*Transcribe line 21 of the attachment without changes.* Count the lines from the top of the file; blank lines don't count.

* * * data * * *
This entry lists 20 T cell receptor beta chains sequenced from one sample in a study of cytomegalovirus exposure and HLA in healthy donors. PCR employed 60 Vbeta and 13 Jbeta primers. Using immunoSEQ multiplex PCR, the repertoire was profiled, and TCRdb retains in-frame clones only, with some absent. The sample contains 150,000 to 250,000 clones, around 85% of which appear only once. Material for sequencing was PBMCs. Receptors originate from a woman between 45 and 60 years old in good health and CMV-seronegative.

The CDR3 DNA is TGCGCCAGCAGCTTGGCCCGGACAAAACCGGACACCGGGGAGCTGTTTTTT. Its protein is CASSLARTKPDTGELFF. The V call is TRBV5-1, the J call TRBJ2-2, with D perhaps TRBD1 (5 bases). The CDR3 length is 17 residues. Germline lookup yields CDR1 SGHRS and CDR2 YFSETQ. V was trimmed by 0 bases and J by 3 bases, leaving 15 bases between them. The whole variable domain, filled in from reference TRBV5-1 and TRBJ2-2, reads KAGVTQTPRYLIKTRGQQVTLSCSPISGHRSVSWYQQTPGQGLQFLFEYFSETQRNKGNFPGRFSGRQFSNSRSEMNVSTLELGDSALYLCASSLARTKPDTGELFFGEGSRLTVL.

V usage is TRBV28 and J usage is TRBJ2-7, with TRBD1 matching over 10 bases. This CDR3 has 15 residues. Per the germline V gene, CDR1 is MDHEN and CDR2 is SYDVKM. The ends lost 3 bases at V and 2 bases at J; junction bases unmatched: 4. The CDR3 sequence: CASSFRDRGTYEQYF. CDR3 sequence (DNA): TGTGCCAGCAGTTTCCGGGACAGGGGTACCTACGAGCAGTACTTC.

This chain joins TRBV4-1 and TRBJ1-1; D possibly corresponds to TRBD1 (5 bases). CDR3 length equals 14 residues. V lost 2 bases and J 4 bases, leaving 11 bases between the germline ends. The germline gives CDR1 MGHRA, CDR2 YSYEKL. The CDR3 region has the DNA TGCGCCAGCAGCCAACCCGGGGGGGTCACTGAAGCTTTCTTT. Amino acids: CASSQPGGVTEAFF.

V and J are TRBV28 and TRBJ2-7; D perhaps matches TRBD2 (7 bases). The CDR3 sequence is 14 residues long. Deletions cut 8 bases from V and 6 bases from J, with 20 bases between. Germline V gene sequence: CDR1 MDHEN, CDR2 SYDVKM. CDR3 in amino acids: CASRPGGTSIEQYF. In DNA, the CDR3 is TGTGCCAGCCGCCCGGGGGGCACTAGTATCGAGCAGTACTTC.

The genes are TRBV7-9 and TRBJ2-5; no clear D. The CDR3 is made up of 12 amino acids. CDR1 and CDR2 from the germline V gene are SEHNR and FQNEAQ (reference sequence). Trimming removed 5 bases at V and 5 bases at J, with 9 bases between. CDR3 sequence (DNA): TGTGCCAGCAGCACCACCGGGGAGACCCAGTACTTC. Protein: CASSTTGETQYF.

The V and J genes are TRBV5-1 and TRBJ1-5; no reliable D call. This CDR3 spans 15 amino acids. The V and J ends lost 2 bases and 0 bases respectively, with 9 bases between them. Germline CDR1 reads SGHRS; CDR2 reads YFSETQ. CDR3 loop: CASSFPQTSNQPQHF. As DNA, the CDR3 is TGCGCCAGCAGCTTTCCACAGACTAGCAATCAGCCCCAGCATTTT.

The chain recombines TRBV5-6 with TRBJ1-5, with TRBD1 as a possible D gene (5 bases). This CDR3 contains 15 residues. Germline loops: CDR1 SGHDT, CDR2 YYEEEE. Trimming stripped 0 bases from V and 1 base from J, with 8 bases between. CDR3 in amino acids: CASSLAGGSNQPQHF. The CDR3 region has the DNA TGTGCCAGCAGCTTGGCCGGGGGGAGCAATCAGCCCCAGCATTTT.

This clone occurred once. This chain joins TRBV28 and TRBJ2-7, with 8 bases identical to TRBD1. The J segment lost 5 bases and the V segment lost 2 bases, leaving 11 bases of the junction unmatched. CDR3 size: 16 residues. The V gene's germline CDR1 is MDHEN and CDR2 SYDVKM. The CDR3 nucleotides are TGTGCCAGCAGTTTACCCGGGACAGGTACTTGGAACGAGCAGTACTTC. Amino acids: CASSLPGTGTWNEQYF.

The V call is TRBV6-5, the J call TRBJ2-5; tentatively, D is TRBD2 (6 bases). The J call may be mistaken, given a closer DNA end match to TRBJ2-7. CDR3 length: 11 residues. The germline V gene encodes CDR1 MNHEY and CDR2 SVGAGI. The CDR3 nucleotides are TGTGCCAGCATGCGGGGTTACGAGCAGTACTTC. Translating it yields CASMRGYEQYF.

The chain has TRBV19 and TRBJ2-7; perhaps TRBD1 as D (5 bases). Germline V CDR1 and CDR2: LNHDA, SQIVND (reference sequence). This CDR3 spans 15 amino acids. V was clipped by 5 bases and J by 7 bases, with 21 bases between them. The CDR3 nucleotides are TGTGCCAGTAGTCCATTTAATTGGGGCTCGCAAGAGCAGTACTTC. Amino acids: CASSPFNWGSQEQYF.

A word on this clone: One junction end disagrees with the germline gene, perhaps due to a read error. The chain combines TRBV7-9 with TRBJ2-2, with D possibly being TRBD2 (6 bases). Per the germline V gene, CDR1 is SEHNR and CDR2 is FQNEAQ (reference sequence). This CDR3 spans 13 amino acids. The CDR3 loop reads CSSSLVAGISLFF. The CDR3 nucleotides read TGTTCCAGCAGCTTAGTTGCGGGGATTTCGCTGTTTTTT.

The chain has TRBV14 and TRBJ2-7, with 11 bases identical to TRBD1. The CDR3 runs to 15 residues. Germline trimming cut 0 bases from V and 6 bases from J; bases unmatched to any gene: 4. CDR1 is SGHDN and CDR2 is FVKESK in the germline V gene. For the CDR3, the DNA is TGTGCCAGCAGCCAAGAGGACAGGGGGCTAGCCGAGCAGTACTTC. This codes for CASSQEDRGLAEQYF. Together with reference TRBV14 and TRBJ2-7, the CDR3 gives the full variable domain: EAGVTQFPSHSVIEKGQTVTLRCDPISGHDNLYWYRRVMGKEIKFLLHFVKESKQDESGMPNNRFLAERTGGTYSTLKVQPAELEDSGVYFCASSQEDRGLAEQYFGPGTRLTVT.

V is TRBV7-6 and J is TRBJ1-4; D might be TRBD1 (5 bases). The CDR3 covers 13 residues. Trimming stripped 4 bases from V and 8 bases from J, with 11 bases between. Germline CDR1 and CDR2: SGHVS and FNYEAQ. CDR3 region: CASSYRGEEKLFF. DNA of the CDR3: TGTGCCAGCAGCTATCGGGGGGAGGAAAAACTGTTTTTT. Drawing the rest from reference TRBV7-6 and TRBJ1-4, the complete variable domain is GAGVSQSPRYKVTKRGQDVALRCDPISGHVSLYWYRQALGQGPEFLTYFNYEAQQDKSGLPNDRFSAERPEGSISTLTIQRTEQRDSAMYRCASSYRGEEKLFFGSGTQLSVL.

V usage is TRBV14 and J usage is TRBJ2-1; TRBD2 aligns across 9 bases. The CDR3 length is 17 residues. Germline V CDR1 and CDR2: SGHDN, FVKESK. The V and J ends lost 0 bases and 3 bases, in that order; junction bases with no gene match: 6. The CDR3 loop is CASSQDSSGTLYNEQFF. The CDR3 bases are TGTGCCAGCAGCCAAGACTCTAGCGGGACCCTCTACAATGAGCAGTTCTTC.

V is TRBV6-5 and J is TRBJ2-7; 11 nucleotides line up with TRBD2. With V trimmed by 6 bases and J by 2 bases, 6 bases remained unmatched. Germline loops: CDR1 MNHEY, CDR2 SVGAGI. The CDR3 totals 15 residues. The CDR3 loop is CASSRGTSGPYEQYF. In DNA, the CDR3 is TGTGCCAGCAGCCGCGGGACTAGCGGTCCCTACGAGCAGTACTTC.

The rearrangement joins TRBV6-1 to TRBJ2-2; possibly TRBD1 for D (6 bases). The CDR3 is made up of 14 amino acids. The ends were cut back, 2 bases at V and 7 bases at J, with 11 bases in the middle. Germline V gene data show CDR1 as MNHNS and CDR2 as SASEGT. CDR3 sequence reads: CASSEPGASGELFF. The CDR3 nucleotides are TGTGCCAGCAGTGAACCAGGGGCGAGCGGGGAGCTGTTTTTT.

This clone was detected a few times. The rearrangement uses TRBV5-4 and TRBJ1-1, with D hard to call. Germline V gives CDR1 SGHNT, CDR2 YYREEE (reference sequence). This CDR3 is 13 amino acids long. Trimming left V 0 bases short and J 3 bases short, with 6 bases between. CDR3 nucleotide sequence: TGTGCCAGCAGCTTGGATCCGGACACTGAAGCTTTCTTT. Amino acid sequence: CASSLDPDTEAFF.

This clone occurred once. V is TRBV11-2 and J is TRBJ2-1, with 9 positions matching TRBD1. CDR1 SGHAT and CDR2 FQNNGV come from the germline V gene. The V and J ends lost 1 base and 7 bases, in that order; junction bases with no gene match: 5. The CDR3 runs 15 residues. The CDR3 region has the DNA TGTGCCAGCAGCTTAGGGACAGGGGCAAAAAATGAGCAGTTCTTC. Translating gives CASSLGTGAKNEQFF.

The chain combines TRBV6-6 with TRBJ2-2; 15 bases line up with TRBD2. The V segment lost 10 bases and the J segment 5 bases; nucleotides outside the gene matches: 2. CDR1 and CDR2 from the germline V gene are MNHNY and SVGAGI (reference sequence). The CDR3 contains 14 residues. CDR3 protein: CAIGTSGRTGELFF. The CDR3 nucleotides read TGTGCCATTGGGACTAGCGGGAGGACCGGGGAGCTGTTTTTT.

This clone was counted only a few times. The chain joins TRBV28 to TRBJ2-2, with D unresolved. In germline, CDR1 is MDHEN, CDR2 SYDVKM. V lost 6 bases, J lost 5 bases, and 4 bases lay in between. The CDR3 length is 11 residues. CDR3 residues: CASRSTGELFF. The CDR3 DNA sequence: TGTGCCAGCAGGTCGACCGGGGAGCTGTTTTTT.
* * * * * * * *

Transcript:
This clone was counted only a few times. The chain joins TRBV28 to TRBJ2-2, with D unresolved. In germline, CDR1 is MDHEN, CDR2 SYDVKM. V lost 6 bases, J lost 5 bases, and 4 bases lay in between. The CDR3 length is 11 residues. CDR3 residues: CASRSTGELFF. The CDR3 DNA sequence: TGTGCCAGCAGGTCGACCGGGGAGCTGTTTTTT.